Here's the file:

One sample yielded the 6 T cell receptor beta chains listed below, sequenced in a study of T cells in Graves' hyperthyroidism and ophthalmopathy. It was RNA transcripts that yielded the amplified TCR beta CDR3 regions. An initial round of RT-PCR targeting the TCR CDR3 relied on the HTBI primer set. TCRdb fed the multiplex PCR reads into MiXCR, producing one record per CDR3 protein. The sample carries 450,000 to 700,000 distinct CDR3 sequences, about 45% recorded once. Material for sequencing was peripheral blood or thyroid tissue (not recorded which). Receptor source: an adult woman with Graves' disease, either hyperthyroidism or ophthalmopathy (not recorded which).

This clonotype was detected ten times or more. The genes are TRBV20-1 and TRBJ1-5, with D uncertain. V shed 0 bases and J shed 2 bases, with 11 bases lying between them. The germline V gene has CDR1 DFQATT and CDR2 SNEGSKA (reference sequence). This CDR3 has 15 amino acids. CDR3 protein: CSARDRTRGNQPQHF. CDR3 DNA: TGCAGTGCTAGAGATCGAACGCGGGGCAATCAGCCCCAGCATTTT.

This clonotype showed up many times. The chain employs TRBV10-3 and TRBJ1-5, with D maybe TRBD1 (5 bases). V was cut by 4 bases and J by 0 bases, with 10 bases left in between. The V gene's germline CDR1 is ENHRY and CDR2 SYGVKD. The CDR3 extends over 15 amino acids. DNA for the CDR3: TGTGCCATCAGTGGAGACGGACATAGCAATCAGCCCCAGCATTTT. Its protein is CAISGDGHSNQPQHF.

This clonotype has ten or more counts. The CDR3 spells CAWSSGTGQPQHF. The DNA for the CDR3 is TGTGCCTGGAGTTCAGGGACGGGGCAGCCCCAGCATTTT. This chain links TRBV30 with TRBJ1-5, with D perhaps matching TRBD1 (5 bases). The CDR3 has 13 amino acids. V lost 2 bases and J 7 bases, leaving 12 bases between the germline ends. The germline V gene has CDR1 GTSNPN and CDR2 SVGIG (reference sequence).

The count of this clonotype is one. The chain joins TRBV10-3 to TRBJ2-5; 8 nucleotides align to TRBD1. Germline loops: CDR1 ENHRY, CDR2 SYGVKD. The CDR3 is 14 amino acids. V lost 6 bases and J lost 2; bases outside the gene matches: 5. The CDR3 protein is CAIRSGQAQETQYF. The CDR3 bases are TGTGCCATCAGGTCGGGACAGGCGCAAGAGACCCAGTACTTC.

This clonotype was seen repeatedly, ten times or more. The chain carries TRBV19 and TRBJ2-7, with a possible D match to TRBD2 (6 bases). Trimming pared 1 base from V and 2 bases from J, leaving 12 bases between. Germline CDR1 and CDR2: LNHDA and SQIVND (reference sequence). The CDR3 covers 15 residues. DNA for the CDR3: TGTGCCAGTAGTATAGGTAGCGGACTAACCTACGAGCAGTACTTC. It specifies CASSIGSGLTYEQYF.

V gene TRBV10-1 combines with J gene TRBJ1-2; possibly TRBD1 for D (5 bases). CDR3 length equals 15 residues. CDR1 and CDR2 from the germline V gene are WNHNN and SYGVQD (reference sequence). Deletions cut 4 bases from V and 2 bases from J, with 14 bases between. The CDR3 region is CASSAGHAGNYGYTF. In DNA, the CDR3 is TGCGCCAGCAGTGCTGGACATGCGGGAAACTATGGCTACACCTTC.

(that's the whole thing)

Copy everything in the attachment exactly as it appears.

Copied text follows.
One sample yielded the 6 T cell receptor beta chains listed below, sequenced in a study of T cells in Graves' hyperthyroidism and ophthalmopathy. It was RNA transcripts that yielded the amplified TCR beta CDR3 regions. An initial round of RT-PCR targeting the TCR CDR3 relied on the HTBI primer set. TCRdb fed the multiplex PCR reads into MiXCR, producing one record per CDR3 protein. The sample carries 450,000 to 700,000 distinct CDR3 sequences, about 45% recorded once. Material for sequencing was peripheral blood or thyroid tissue (not recorded which). Receptor source: an adult woman with Graves' disease, either hyperthyroidism or ophthalmopathy (not recorded which).

This clonotype was detected ten times or more. The genes are TRBV20-1 and TRBJ1-5, with D uncertain. V shed 0 bases and J shed 2 bases, with 11 bases lying between them. The germline V gene has CDR1 DFQATT and CDR2 SNEGSKA (reference sequence). This CDR3 has 15 amino acids. CDR3 protein: CSARDRTRGNQPQHF. CDR3 DNA: TGCAGTGCTAGAGATCGAACGCGGGGCAATCAGCCCCAGCATTTT.

This clonotype showed up many times. The chain employs TRBV10-3 and TRBJ1-5, with D maybe TRBD1 (5 bases). V was cut by 4 bases and J by 0 bases, with 10 bases left in between. The V gene's germline CDR1 is ENHRY and CDR2 SYGVKD. The CDR3 extends over 15 amino acids. DNA for the CDR3: TGTGCCATCAGTGGAGACGGACATAGCAATCAGCCCCAGCATTTT. Its protein is CAISGDGHSNQPQHF.

This clonotype has ten or more counts. The CDR3 spells CAWSSGTGQPQHF. The DNA for the CDR3 is TGTGCCTGGAGTTCAGGGACGGGGCAGCCCCAGCATTTT. This chain links TRBV30 with TRBJ1-5, with D perhaps matching TRBD1 (5 bases). The CDR3 has 13 amino acids. V lost 2 bases and J 7 bases, leaving 12 bases between the germline ends. The germline V gene has CDR1 GTSNPN and CDR2 SVGIG (reference sequence).

The count of this clonotype is one. The chain joins TRBV10-3 to TRBJ2-5; 8 nucleotides align to TRBD1. Germline loops: CDR1 ENHRY, CDR2 SYGVKD. The CDR3 is 14 amino acids. V lost 6 bases and J lost 2; bases outside the gene matches: 5. The CDR3 protein is CAIRSGQAQETQYF. The CDR3 bases are TGTGCCATCAGGTCGGGACAGGCGCAAGAGACCCAGTACTTC.

This clonotype was seen repeatedly, ten times or more. The chain carries TRBV19 and TRBJ2-7, with a possible D match to TRBD2 (6 bases). Trimming pared 1 base from V and 2 bases from J, leaving 12 bases between. Germline CDR1 and CDR2: LNHDA and SQIVND (reference sequence). The CDR3 covers 15 residues. DNA for the CDR3: TGTGCCAGTAGTATAGGTAGCGGACTAACCTACGAGCAGTACTTC. It specifies CASSIGSGLTYEQYF.

V gene TRBV10-1 combines with J gene TRBJ1-2; possibly TRBD1 for D (5 bases). CDR3 length equals 15 residues. CDR1 and CDR2 from the germline V gene are WNHNN and SYGVQD (reference sequence). Deletions cut 4 bases from V and 2 bases from J, with 14 bases between. The CDR3 region is CASSAGHAGNYGYTF. In DNA, the CDR3 is TGCGCCAGCAGTGCTGGACATGCGGGAAACTATGGCTACACCTTC.